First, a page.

Suppression of HSF1 activity by wildtype p53 creates a driving force for p53 loss-of-heterozygosity, enabling mutant p53 stabilization and invasion
Oezge Cicek Sener, Adrian Stender, Luisa Klemke, Nadine Stark, Tamara Isermann, Jinyu Li, Ute Martha Moll, Ramona Schulz-Heddergott
Received Date: 11th February 20
A prerequisite for gain-of-function (GOF) p53 missense mutants (mutp53) is protein stabilization. Moreover, a prerequisite for mutp53 stabilization is loss of the remaining wildtype (WT) p53 allele (loss-of-heterozygosity, p53LOH) in mutp53/+ tumors. Thus, GOF, mutp53 stabilization and p53LOH are strictly linked. However, the driving force for p53LOH is unknown. Typically, heterozygous tumors are an instable transition state. Here we identify the repressive WTp53-HSF1 axis as the driver of p53LOH.
We find that the WTp53 allele in AOM/DSS-induced colorectal tumors (CRC) of p53R248Q/+ mice retains its haploid transcriptional activity. Notably, WTp53 represses heat-shock factor 1 (HSF1) activity, the master transcription factor of the proteotoxic stress defense response (HSR) that is ubiquitously and constitutively activated in cancer tissues. HSR is critical for stabilizing oncogenic proteins including mutp53. WTp53-retaining murine CRC tumors and tumor-derived organoids and human CRC cells all suppress the tumor-promoting HSF1 transcriptional program.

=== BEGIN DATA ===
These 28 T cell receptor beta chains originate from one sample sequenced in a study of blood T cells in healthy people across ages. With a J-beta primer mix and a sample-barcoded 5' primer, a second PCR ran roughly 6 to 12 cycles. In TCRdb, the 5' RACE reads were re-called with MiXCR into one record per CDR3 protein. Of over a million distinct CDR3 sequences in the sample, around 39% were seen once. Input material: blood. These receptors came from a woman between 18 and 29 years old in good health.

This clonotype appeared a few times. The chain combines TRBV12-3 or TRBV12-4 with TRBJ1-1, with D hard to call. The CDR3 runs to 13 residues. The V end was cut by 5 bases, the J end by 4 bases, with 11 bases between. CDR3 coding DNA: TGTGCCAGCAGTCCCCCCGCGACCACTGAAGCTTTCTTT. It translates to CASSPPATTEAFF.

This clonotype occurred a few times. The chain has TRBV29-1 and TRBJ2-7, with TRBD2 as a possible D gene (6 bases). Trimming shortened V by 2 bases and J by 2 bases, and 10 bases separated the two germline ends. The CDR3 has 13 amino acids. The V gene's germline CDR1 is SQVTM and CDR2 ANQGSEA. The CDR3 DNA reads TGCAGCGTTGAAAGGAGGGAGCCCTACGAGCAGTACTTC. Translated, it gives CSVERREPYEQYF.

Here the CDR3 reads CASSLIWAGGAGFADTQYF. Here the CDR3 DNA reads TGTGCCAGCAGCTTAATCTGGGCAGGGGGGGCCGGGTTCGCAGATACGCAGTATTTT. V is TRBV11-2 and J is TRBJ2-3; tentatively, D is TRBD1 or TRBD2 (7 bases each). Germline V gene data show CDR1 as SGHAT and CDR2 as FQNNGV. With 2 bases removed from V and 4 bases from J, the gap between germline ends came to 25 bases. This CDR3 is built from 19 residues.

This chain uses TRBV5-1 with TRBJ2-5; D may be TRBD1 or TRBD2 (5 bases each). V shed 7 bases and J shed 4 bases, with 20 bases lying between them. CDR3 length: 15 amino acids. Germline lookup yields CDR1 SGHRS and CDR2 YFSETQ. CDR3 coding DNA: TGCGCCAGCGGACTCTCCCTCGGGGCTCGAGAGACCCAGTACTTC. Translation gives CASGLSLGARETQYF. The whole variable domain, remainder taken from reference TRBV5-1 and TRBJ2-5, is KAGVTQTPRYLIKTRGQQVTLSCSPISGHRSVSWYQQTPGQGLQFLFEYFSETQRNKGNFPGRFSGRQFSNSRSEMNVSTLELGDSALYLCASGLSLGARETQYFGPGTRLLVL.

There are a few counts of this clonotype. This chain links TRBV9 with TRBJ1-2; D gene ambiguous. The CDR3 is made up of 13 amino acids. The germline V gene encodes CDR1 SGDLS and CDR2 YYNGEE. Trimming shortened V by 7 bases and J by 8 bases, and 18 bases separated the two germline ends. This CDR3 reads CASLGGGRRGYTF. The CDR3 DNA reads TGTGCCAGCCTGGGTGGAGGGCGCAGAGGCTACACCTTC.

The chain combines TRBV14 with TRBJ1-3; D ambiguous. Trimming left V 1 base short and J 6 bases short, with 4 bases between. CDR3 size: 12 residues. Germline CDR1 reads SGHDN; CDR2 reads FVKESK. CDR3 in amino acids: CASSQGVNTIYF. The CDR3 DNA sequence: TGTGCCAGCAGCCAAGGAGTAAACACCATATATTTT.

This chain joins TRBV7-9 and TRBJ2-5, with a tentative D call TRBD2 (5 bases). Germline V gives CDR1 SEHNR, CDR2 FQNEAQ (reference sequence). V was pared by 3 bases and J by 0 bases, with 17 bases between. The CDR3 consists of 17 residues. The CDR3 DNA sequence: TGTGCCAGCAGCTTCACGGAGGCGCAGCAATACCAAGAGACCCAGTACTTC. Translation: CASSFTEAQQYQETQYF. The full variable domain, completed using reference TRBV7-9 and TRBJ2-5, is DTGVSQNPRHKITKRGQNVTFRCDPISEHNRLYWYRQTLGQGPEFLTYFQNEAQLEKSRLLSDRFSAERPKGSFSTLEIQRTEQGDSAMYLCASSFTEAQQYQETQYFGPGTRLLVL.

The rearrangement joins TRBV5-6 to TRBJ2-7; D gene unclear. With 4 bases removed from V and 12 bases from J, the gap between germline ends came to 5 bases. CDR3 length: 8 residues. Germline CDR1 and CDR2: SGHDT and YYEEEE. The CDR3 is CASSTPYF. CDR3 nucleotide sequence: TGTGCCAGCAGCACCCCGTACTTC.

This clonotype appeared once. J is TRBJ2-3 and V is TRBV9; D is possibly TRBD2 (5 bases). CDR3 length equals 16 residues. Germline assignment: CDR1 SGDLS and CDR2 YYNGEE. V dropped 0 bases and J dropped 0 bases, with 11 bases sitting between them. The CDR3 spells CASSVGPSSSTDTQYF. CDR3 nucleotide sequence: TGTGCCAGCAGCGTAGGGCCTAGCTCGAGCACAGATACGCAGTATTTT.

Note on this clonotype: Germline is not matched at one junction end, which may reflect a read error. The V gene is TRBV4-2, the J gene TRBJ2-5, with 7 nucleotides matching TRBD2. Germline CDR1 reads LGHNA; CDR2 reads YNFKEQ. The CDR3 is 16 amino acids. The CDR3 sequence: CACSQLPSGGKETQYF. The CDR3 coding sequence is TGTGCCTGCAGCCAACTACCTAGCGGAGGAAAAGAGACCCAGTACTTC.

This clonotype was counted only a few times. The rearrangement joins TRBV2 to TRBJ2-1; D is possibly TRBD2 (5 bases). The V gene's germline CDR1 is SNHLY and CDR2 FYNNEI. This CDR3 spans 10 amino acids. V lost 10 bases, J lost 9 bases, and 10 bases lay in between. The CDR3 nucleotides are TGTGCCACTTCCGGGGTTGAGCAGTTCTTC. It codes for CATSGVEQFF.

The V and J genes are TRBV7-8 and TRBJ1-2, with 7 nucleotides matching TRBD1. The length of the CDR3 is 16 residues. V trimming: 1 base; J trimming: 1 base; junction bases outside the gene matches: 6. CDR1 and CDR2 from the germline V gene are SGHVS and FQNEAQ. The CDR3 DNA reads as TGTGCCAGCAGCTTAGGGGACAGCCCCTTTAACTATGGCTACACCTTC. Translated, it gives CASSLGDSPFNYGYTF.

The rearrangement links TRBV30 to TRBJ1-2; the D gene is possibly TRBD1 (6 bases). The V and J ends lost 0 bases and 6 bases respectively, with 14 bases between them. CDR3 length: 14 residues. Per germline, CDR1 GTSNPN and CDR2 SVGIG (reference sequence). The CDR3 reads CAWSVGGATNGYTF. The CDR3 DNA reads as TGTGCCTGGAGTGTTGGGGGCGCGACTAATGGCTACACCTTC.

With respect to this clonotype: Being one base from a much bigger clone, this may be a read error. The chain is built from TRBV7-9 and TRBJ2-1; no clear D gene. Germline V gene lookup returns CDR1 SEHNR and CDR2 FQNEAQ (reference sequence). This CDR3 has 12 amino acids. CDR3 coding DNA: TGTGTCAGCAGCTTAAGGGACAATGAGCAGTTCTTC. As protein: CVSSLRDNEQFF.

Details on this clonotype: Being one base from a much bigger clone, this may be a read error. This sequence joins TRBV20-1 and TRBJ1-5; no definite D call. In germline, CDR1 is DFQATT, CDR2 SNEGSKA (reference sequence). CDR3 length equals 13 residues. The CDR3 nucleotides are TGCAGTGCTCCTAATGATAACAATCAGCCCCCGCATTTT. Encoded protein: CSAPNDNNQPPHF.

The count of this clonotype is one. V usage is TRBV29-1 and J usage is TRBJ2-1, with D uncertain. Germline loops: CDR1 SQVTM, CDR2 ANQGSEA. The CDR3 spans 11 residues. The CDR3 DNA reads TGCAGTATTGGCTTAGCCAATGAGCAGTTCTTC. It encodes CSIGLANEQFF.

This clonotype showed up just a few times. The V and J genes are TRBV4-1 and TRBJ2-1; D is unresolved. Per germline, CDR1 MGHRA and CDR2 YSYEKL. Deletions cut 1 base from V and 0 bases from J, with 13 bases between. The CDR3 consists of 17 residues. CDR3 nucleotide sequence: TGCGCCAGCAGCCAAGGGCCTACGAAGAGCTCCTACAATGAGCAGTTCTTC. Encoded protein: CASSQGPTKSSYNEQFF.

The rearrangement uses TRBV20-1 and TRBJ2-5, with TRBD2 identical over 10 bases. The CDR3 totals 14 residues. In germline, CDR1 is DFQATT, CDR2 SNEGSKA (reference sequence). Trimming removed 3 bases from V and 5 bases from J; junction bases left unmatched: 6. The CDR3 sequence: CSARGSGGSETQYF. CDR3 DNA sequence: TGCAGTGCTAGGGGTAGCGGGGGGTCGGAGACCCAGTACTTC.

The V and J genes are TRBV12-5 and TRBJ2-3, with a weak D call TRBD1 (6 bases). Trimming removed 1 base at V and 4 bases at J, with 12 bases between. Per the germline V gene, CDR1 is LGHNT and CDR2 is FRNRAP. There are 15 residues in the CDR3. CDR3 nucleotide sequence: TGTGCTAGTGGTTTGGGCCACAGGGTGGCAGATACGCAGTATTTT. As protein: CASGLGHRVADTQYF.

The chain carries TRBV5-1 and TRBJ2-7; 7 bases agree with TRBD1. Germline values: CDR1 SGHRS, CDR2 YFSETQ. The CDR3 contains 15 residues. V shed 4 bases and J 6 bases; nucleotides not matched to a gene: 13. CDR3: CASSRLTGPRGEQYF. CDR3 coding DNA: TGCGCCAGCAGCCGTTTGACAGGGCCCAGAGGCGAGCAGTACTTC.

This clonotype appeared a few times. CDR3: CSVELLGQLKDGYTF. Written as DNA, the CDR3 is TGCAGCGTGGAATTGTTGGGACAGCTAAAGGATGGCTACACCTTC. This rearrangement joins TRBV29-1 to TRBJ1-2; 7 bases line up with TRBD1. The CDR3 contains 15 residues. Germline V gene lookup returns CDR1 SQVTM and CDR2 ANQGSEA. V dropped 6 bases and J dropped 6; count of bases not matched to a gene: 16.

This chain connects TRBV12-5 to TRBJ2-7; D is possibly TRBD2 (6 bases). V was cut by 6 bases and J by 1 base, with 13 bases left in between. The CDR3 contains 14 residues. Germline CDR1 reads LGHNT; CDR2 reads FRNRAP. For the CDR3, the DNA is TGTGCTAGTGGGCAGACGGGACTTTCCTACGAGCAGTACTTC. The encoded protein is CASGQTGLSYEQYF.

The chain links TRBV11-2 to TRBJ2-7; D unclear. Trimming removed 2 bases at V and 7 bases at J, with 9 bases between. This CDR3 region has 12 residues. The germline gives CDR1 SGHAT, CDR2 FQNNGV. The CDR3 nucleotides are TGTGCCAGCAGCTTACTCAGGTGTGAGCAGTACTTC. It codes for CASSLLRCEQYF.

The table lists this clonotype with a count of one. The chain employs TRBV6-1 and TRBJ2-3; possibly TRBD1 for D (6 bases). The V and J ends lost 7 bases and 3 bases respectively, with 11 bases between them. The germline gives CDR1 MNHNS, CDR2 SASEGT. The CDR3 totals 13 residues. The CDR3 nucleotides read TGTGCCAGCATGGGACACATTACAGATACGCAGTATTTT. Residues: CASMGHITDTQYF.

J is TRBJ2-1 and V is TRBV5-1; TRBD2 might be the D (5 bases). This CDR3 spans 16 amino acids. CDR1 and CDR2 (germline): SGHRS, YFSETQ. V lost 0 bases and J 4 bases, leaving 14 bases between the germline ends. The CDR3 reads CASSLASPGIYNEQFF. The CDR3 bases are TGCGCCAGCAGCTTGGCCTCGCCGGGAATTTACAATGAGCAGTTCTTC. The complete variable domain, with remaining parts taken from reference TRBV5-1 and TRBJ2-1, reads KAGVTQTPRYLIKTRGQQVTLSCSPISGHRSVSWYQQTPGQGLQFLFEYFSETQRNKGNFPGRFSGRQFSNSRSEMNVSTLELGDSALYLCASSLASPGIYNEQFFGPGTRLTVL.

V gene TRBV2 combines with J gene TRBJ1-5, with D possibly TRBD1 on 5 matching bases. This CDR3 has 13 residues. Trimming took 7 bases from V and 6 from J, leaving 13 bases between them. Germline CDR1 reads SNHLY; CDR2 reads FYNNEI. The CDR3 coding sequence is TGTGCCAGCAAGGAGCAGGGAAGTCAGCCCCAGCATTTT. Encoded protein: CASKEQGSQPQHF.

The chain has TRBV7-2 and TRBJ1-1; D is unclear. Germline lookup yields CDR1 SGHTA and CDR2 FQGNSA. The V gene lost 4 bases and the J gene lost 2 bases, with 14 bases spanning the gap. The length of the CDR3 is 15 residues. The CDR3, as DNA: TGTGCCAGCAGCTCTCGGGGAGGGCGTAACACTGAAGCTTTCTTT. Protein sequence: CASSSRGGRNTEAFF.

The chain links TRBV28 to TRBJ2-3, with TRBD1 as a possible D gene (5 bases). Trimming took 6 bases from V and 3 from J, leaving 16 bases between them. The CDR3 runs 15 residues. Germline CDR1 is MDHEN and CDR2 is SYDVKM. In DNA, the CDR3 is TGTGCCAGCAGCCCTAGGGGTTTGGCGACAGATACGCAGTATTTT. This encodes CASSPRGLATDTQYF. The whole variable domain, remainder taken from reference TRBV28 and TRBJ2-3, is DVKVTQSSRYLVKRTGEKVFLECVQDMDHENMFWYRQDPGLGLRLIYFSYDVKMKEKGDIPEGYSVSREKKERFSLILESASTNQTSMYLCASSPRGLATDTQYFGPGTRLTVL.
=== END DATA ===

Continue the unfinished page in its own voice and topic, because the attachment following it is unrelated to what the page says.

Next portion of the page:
Mechanistically, the retained WTp53 allele activates CDKN1A/p21, leading to cell cycle inhibition and suppression of the E2F target gene MLK3. MLK3 links cell cycle to the MAPK stress pathway to activate the HSR response. We show that in p53R248Q/+ tumors WTp53 activation by constitutive stress (emanating from proliferative/metabolic stresses and genomic instability) represses MLK3, consequently inactivating the MAPK-HSF1 response necessary to ensure tumor survival. This creates strong selection pressure for p53LOH which eliminates the repressive WTp53-HSF1 axis and unleashes the tumor-promoting HSF1 functions, inducing mutp53 stabilization and enabling invasion.
Read in full at bioRxiv.
This is an abstract of a preprint hosted on an independent third party site. It has not been peer reviewed but is currently under consideration at Nature Communications.